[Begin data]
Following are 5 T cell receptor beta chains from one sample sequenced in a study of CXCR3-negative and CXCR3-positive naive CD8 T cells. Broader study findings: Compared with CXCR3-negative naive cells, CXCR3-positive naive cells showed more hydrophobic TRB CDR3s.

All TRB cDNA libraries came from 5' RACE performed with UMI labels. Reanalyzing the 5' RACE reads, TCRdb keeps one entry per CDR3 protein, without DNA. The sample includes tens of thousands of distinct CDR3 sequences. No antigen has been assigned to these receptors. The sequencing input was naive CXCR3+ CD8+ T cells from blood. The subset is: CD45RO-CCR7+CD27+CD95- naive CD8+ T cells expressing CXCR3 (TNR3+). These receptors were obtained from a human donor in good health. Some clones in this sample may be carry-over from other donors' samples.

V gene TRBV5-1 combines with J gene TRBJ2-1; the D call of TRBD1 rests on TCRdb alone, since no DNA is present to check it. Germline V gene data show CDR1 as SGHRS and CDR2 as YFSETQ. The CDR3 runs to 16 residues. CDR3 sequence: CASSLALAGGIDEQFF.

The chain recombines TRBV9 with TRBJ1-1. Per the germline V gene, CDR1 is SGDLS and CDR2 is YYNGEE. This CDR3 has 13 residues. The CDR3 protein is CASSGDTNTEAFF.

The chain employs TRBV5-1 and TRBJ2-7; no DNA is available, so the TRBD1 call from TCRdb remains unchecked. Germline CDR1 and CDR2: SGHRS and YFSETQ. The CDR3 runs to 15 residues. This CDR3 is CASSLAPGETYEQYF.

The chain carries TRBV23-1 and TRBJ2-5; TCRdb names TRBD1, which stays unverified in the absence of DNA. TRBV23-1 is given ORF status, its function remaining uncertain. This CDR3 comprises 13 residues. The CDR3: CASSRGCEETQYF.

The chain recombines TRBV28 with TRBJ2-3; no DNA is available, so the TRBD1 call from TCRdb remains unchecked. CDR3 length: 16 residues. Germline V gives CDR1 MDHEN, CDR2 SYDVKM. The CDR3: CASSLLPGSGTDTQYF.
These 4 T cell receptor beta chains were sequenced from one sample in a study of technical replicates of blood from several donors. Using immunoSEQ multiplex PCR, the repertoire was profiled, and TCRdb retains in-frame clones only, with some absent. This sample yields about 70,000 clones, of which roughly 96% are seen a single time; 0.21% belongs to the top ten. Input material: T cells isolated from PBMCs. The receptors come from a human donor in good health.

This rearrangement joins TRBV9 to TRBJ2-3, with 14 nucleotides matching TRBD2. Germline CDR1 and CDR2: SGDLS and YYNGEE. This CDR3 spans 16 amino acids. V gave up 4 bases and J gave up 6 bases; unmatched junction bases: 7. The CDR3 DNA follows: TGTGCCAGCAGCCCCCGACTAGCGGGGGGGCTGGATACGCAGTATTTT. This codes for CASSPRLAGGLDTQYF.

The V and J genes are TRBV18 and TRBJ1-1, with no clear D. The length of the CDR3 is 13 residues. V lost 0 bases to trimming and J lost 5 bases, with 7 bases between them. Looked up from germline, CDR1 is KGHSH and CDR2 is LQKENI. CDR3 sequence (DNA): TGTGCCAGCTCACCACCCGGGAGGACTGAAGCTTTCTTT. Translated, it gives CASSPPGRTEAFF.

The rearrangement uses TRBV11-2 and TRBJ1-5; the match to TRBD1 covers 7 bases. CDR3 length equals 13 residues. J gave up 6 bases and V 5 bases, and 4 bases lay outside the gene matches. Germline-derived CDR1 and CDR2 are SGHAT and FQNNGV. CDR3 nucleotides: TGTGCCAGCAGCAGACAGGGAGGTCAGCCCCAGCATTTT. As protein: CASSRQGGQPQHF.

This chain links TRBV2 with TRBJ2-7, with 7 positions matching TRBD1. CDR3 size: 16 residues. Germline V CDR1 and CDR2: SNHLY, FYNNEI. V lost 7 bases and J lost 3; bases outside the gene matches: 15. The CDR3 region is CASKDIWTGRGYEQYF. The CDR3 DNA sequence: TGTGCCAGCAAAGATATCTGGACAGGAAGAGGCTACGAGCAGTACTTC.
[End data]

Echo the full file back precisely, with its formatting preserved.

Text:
Following are 5 T cell receptor beta chains from one sample sequenced in a study of CXCR3-negative and CXCR3-positive naive CD8 T cells. Broader study findings: Compared with CXCR3-negative naive cells, CXCR3-positive naive cells showed more hydrophobic TRB CDR3s.

All TRB cDNA libraries came from 5' RACE performed with UMI labels. Reanalyzing the 5' RACE reads, TCRdb keeps one entry per CDR3 protein, without DNA. The sample includes tens of thousands of distinct CDR3 sequences. No antigen has been assigned to these receptors. The sequencing input was naive CXCR3+ CD8+ T cells from blood. The subset is: CD45RO-CCR7+CD27+CD95- naive CD8+ T cells expressing CXCR3 (TNR3+). These receptors were obtained from a human donor in good health. Some clones in this sample may be carry-over from other donors' samples.

V gene TRBV5-1 combines with J gene TRBJ2-1; the D call of TRBD1 rests on TCRdb alone, since no DNA is present to check it. Germline V gene data show CDR1 as SGHRS and CDR2 as YFSETQ. The CDR3 runs to 16 residues. CDR3 sequence: CASSLALAGGIDEQFF.

The chain recombines TRBV9 with TRBJ1-1. Per the germline V gene, CDR1 is SGDLS and CDR2 is YYNGEE. This CDR3 has 13 residues. The CDR3 protein is CASSGDTNTEAFF.

The chain employs TRBV5-1 and TRBJ2-7; no DNA is available, so the TRBD1 call from TCRdb remains unchecked. Germline CDR1 and CDR2: SGHRS and YFSETQ. The CDR3 runs to 15 residues. This CDR3 is CASSLAPGETYEQYF.

The chain carries TRBV23-1 and TRBJ2-5; TCRdb names TRBD1, which stays unverified in the absence of DNA. TRBV23-1 is given ORF status, its function remaining uncertain. This CDR3 comprises 13 residues. The CDR3: CASSRGCEETQYF.

The chain recombines TRBV28 with TRBJ2-3; no DNA is available, so the TRBD1 call from TCRdb remains unchecked. CDR3 length: 16 residues. Germline V gives CDR1 MDHEN, CDR2 SYDVKM. The CDR3: CASSLLPGSGTDTQYF.
These 4 T cell receptor beta chains were sequenced from one sample in a study of technical replicates of blood from several donors. Using immunoSEQ multiplex PCR, the repertoire was profiled, and TCRdb retains in-frame clones only, with some absent. This sample yields about 70,000 clones, of which roughly 96% are seen a single time; 0.21% belongs to the top ten. Input material: T cells isolated from PBMCs. The receptors come from a human donor in good health.

This rearrangement joins TRBV9 to TRBJ2-3, with 14 nucleotides matching TRBD2. Germline CDR1 and CDR2: SGDLS and YYNGEE. This CDR3 spans 16 amino acids. V gave up 4 bases and J gave up 6 bases; unmatched junction bases: 7. The CDR3 DNA follows: TGTGCCAGCAGCCCCCGACTAGCGGGGGGGCTGGATACGCAGTATTTT. This codes for CASSPRLAGGLDTQYF.

The V and J genes are TRBV18 and TRBJ1-1, with no clear D. The length of the CDR3 is 13 residues. V lost 0 bases to trimming and J lost 5 bases, with 7 bases between them. Looked up from germline, CDR1 is KGHSH and CDR2 is LQKENI. CDR3 sequence (DNA): TGTGCCAGCTCACCACCCGGGAGGACTGAAGCTTTCTTT. Translated, it gives CASSPPGRTEAFF.

The rearrangement uses TRBV11-2 and TRBJ1-5; the match to TRBD1 covers 7 bases. CDR3 length equals 13 residues. J gave up 6 bases and V 5 bases, and 4 bases lay outside the gene matches. Germline-derived CDR1 and CDR2 are SGHAT and FQNNGV. CDR3 nucleotides: TGTGCCAGCAGCAGACAGGGAGGTCAGCCCCAGCATTTT. As protein: CASSRQGGQPQHF.

This chain links TRBV2 with TRBJ2-7, with 7 positions matching TRBD1. CDR3 size: 16 residues. Germline V CDR1 and CDR2: SNHLY, FYNNEI. V lost 7 bases and J lost 3; bases outside the gene matches: 15. The CDR3 region is CASKDIWTGRGYEQYF. The CDR3 DNA sequence: TGTGCCAGCAAAGATATCTGGACAGGAAGAGGCTACGAGCAGTACTTC.